Souls is required reading. Just as it was important then and is important now, a text such as this will be even more important as the future unfolds…. Newkirk’s introduction is worth reading, as well…. In short, Du Bois captures the essence of black life in post-Reconstruction America more vividly and creatively than any other writer. And Newkirk and Prince, in keeping with Du Bois’s own goal—“to make a name in science, to make a name in art and thus to raise my race”—recapitulate this essence in this new edition of The Souls of Black Folk.”
—Don Holmes, The Carolina Quarterly
Praise for Previous Editions:
“Dr. Du Bois was not only an intellectual giant exploring the frontiers of knowledge, he was in the first place a teacher. He would have wanted his life to teach us something about our tasks of emancipation. One idea he insistently taught was that black people have been kept in oppression and deprivation by a poisonous fog of lies that depicted them as inferior, born deficient and deservedly doomed to servitude to the grave . . . Dr. Du Bois recognized that the keystone in the arch of oppression was the myth of inferiority and he dedicated his brilliant talents to demolish it.”
—Martin Luther King, Jr.
"Du Bois . . . wrote knowing full well that what he said was neither palatable nor negotiable, that a large portion of the country would not be swayed, and that the truth, in and of itself, must be enough. It is often said that this space lacks for hope. Here is your bone for the day: In the academy, Du Bois was victorious. He did not live to see that victory, but it is his view on the centrality of white supremacy that now carries the day.”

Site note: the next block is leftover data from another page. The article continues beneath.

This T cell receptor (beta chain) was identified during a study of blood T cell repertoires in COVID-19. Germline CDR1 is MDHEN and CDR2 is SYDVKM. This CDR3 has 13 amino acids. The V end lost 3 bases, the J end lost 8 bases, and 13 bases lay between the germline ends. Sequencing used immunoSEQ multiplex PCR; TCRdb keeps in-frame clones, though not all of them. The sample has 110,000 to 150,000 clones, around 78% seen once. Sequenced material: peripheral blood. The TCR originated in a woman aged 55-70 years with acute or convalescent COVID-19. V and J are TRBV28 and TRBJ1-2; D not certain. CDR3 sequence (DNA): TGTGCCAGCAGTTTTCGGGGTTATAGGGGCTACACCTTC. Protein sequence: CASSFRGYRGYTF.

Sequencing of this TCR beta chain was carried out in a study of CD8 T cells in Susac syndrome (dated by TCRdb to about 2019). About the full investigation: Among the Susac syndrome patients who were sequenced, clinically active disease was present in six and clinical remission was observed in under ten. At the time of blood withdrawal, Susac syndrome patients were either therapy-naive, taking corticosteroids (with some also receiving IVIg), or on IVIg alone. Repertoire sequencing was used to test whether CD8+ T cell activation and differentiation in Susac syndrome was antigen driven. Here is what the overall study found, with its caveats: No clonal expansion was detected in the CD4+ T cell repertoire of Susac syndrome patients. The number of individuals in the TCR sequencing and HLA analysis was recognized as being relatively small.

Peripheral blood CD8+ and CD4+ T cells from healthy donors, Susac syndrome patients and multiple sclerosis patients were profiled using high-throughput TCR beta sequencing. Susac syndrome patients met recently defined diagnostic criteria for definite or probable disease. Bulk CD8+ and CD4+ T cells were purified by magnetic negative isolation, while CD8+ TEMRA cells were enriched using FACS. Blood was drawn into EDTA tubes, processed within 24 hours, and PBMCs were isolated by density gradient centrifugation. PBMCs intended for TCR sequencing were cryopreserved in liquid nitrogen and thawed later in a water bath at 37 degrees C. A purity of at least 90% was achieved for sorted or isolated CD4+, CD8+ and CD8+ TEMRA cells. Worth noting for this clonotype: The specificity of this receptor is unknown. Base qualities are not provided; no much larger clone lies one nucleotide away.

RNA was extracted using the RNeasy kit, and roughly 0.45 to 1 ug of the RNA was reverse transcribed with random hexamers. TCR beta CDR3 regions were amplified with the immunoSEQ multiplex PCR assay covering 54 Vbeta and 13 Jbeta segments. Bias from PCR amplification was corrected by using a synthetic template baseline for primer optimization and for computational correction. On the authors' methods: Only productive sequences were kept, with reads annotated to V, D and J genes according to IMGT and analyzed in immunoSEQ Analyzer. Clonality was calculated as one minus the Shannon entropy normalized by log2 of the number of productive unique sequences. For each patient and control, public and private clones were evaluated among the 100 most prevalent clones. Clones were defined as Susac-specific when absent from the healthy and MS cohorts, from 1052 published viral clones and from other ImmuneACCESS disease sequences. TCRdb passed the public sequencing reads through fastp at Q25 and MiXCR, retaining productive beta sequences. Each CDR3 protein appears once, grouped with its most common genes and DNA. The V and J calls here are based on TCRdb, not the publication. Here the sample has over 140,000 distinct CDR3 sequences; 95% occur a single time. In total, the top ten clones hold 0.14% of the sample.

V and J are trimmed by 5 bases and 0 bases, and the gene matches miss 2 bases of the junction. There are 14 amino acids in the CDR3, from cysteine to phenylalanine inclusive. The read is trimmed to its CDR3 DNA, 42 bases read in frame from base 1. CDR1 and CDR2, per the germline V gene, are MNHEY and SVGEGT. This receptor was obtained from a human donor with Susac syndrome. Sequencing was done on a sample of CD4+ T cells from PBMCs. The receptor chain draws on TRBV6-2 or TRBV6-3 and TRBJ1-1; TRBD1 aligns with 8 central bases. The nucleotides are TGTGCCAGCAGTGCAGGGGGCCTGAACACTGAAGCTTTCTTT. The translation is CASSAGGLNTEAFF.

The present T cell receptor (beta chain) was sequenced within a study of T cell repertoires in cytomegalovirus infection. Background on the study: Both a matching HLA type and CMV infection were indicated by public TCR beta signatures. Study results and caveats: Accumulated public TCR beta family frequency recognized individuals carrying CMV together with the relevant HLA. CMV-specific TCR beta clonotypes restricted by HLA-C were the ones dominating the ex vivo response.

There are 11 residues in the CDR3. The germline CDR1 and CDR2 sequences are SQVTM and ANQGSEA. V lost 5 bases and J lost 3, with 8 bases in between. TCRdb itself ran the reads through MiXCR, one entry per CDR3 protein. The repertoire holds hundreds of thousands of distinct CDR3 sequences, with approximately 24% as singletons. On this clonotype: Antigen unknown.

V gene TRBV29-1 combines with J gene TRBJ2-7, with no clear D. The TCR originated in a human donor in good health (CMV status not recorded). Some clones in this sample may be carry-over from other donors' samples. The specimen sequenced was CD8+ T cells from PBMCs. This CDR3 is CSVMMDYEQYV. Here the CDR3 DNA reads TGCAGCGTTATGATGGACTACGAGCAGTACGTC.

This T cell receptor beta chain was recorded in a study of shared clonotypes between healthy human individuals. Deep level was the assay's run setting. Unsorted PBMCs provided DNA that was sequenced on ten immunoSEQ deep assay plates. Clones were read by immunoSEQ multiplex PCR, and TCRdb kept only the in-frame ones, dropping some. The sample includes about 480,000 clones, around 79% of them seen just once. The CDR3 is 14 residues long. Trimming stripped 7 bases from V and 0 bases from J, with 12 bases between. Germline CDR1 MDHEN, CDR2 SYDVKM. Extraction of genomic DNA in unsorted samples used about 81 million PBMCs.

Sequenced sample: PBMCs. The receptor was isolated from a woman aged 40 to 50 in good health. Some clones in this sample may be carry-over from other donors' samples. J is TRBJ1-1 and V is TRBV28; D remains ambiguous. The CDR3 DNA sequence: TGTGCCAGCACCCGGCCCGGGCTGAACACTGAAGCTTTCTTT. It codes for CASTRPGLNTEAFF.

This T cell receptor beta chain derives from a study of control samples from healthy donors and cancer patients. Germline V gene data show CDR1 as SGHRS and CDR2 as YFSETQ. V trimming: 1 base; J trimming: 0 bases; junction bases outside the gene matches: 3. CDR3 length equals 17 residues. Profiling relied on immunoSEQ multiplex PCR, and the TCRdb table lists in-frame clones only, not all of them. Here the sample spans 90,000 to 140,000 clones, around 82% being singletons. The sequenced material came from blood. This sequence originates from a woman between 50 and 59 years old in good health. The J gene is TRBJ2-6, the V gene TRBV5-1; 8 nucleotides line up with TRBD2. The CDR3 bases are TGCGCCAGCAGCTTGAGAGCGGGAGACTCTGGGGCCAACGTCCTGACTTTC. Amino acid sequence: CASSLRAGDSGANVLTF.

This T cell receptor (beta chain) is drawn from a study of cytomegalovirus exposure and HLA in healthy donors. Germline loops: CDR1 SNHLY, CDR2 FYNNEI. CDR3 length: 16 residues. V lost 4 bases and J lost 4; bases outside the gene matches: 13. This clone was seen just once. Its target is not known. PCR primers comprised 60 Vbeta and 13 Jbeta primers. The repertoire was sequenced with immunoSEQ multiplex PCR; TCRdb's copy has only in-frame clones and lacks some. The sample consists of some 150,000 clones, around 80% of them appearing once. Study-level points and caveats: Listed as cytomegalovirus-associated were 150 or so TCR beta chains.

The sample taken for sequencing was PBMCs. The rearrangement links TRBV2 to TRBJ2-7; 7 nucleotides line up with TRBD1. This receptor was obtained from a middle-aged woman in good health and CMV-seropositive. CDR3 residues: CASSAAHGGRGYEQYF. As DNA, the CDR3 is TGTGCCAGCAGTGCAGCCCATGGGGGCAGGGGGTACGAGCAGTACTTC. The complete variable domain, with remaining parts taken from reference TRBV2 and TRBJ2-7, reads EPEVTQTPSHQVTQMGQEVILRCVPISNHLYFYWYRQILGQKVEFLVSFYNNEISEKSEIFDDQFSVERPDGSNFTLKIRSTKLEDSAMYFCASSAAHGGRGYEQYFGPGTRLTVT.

“What Dr. Du Bois showed is that he had enormous courage. I would encourage young men and women, black and white and Asian and Spanish speaking and all, all to look at Dr. Du Bois and realize that courage is the most important of all the virtues, because without courage you can’t practice any other virtue consistently. You can’t be consistently fair or kind or generous or forgiving any of those without courage.”
"Du Bois's most important gift to the black literary tradition is, without question, the concept of the duality of the African-American, expressed metaphorically in his elated metaphors of ‘double-consciousness’ and the ‘veil.’”
—Henry Louis Gates, Jr.
“The impact of The Souls of Black Folk on black American writing, and on writing about black America, is all the clearer. The descent of the imaginative treatments of two-ness, invisibility, and the magic behind the veil, from Ellison to Baldwin to Morrison, has by now become a stock theme in accounts of modern American literature. But the book’s radicalism, its astonishing precocity, hardly ends there. It would take more than fifty years for mainstream American historical writing to catch up with Du Bois’ insight about the resilience and spiritual depth of the slaves’ culture, and about the benefits of Reconstruction and the ex-slaves’ role in achieving those benefits . . . And historians have only begun to comprehend and amplify Du Bois’ claim that American culture has been marked, indeed defined, by black people’s presence.”
“Du Bois is the brook of fire through which we all must pass in order to gain access to the intellectual and political weaponry needed to sustain the radical democratic tradition in our time.”
“I never emulated white men and brown men whose fates didn’t speak to my own. It was into my father’s image, the black man, son of Africa, that I’d packed all the attributes I sought in myself, the attributes of Martin and Malcolm, Du Bois and Mandela.”